At the end of two hours I thanked him for his time and got out of there, ran back to my car and drove back to the sanity of Tampa. And I thanked the good Lord for a fitting end to my presentation. And I said another prayer of thanks for the incredible pitching coach named Eddie Lopat with whom I worked for almost four years and who helped me become a better pitcher—and one free from injury because of my sidearm delivery!
It takes all kinds. :baseballpitcher:


#9

The “Bee Ball”! Love it!

The ironic thing is, I didn’t even personally attack Tom House, the subject of the article - I tried to be respectful of house because I have a lot of respect for much of his work. And here jumps in another to insist that I was disrespectful of a man I didn’t even mention.

My favorite is how Marshall describes in the videos, “Lefthanded hitters cannot hit his Maxline screwball.” What? CANNOT? What if he leaves it over the plate? No lefthanded in existence can hit it, in any circumstances? Such strong claims that are utterly absurd. Even more irony in that no Maxline screwball would ever even be thrown in a professional setting…we’ll never know if the unhittable pitch is truly unhittable.

What people everywhere tend to forget is that no one wants to listen to arrogant, rude, dogmatic people - no matter how good or revolutionary their ideas may be. Pleasant, respectful people get the floor and the benefit of the doubt.


#10

Dan,

It’s amazing to me you and others are all skimmers yet actually read every word said.

I agree with the faulty analogy as you can see by skimming but when you in your first response in the comments section felt the need to point out you think Marshall pitchers are hyper extending their elbows when they are not put you right in it. This is what made me think you just skimmed at Marshalls info on pronation that eliminated this stoppage at full range of extension range of motion of the elbow.

Not irrelevant when this whole subject is skirted the way you did it.
You brought up some great points about backhands and how they help the decelerators but this has nothing to do with the irrelevant mythical GIRD that conventionally approached pitchers never get near this shortness in range of motion with their deliveries and recoveries. They do not actively internally rotate their Humerus, they are pec driven and might account for the reason the shortness occurs in them.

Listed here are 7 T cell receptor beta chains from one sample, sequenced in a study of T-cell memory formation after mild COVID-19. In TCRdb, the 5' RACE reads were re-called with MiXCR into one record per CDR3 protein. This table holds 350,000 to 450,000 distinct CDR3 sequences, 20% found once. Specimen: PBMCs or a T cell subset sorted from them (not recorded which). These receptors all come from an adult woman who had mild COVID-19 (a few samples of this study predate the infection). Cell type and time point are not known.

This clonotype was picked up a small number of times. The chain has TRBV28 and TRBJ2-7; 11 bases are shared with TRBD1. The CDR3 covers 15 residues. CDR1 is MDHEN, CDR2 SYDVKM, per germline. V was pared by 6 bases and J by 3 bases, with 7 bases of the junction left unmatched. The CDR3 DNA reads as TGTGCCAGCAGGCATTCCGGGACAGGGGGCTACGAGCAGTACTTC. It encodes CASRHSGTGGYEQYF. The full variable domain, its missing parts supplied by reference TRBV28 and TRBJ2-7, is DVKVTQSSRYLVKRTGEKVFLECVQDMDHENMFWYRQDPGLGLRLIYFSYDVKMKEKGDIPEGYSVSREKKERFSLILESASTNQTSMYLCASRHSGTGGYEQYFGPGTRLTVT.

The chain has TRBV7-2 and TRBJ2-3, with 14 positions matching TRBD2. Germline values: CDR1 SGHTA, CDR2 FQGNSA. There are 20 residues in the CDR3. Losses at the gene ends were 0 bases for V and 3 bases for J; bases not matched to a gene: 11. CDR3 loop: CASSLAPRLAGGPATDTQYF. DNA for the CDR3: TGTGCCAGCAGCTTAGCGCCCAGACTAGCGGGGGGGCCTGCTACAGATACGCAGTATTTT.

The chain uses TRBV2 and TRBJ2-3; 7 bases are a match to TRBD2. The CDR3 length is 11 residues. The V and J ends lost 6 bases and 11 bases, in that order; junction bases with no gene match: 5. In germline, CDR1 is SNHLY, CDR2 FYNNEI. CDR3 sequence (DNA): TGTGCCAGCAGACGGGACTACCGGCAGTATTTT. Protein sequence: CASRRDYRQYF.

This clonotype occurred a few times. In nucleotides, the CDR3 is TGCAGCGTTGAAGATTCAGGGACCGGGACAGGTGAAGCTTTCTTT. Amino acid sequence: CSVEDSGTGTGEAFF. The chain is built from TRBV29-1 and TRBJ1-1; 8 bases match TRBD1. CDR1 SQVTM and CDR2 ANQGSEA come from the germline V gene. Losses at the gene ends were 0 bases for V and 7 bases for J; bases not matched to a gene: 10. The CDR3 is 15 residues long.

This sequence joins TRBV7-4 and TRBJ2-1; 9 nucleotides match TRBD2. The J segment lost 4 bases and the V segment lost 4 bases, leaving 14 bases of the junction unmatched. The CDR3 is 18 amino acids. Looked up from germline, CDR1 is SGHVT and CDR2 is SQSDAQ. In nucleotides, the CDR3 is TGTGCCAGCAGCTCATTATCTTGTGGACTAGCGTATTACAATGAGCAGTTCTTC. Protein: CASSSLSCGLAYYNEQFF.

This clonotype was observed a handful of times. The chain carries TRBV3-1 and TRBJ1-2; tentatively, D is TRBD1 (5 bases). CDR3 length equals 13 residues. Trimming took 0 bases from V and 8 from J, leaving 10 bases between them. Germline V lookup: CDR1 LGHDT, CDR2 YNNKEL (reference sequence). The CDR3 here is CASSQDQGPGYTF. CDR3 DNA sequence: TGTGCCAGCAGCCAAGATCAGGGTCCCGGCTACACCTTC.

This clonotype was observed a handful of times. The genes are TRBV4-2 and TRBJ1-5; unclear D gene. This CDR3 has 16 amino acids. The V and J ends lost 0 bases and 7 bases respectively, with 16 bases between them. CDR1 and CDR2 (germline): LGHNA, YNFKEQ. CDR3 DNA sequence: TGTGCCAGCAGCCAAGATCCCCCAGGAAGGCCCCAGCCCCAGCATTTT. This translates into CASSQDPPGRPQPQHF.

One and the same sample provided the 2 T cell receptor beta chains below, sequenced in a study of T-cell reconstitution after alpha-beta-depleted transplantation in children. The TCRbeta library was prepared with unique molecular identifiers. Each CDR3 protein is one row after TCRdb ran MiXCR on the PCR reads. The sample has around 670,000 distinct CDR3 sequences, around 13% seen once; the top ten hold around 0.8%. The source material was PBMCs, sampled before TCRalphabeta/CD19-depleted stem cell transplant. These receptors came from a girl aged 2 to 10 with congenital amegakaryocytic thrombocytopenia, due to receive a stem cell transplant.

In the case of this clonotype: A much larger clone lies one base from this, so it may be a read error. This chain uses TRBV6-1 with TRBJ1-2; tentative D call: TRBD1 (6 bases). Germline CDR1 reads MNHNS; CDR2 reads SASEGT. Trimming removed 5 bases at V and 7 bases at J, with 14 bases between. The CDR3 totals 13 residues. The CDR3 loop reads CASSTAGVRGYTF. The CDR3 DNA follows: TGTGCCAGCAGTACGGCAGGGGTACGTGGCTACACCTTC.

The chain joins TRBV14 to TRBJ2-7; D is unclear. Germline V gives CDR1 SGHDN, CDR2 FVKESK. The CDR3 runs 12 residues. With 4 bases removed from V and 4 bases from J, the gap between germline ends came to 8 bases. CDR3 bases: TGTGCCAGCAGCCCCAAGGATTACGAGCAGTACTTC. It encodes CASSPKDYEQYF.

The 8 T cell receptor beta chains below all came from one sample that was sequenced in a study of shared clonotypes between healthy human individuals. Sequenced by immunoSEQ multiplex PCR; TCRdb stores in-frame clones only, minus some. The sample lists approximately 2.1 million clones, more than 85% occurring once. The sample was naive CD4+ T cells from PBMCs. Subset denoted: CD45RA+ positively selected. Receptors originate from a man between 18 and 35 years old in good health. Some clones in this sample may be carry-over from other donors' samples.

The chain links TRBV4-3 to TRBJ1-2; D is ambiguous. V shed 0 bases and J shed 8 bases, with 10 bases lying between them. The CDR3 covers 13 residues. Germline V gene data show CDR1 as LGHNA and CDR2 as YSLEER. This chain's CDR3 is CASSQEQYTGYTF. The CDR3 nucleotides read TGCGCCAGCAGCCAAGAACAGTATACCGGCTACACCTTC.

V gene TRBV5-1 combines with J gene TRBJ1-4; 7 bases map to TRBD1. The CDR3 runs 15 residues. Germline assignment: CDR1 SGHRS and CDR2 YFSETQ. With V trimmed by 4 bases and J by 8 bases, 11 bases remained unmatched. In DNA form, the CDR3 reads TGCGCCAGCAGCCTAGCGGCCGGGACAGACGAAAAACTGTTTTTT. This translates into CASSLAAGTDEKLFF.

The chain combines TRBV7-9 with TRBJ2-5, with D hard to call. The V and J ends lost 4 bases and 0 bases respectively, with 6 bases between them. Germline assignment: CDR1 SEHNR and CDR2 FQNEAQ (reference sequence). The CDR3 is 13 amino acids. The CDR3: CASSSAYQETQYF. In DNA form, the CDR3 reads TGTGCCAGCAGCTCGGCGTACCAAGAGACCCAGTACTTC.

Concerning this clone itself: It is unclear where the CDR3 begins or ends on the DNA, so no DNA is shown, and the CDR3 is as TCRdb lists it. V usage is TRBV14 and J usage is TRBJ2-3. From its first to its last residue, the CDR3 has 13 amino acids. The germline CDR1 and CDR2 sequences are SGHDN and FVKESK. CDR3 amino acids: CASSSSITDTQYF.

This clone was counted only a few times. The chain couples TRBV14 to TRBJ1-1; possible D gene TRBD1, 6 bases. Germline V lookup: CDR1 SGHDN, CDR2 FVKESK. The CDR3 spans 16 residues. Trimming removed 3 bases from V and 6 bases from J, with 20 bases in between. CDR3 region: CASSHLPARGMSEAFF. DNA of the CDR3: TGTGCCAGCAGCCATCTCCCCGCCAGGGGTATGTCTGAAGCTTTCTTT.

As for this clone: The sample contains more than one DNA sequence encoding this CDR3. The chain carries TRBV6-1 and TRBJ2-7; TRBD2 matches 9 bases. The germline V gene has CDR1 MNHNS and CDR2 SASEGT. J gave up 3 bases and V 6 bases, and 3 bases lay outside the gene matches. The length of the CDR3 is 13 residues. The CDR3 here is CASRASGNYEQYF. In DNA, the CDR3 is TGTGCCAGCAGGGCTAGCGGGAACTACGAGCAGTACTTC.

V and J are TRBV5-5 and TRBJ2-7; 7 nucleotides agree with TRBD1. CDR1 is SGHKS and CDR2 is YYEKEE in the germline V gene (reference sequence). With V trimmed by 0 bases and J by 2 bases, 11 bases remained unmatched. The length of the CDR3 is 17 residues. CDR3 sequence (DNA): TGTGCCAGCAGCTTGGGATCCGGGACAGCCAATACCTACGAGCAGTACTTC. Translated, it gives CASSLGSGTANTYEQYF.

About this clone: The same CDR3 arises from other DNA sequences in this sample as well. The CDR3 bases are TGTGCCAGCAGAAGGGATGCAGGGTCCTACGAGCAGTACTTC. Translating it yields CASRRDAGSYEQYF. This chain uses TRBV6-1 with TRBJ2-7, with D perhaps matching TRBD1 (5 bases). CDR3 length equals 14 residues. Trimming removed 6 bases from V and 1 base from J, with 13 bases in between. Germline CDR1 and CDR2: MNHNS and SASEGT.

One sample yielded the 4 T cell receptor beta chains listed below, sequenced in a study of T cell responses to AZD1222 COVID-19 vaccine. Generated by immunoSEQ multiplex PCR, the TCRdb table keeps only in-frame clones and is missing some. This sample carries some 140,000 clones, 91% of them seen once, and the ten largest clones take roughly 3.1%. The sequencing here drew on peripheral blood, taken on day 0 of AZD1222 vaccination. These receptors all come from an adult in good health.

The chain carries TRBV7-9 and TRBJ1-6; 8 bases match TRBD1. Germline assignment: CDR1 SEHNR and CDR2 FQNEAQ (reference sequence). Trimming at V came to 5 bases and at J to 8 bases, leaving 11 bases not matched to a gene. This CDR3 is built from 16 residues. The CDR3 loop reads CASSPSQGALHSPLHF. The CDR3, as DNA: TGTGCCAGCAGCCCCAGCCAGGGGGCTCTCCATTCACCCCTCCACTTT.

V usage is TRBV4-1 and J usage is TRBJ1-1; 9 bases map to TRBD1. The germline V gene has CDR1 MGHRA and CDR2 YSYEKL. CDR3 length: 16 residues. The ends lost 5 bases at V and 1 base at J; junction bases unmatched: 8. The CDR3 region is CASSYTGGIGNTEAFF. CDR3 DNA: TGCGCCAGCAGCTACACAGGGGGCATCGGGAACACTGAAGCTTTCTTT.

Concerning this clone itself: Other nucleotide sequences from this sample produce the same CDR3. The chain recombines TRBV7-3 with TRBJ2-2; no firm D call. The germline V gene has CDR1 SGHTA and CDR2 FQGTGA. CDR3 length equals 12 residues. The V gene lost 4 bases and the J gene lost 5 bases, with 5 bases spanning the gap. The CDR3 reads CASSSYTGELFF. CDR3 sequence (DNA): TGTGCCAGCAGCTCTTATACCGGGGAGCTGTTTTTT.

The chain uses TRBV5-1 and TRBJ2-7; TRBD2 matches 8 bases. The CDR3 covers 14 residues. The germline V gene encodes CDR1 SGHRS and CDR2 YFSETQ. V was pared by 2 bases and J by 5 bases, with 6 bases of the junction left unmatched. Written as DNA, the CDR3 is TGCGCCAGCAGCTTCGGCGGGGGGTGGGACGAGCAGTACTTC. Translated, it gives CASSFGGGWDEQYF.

This subject has everything to do with Dr.Marshall, he is the discoverer of the technique and has explained why it works in detail. Learn something here, read what Kyle says about this subject later. It was you who mentioned him first . I believe your comments are an extension of the article. Get over it!

I normally only come on when a subject directly relates to him or he is mentioned as you felt the need to do and when you mentioned him it was about a completely irrelevant and different subject, what gives you a pass on irrelevancy.

Zita,

How many times are we going to have to read this garbage, hopefully not as many times as you repeat other posts. Being a musician has it’s drawbacks I guess as it bleeds over into writing style. Maybe you should syncopate a little here


#11

Touche, fearsomefour


#12

Yardbird giving someone crap for repeating the same stuff over and over.
The irony.


#13

Yardbird,

No.

I train pitchers and actually pitch for a living. I have little free time, and I don’t care to spend it with you and your straw men.


#14

Did you know…“Yardbird” was the nickname for the late great alto- and tenor-saxophonist Charlie Parker, who was in the forefront of the bebop jazz movement (along with Dizzy Gillespie, among others). :slight_smile:


#15

…And again, more rhetoric from the Yardbird. It is indeed ironic that he would attempt to admonish someone for bring repetitious.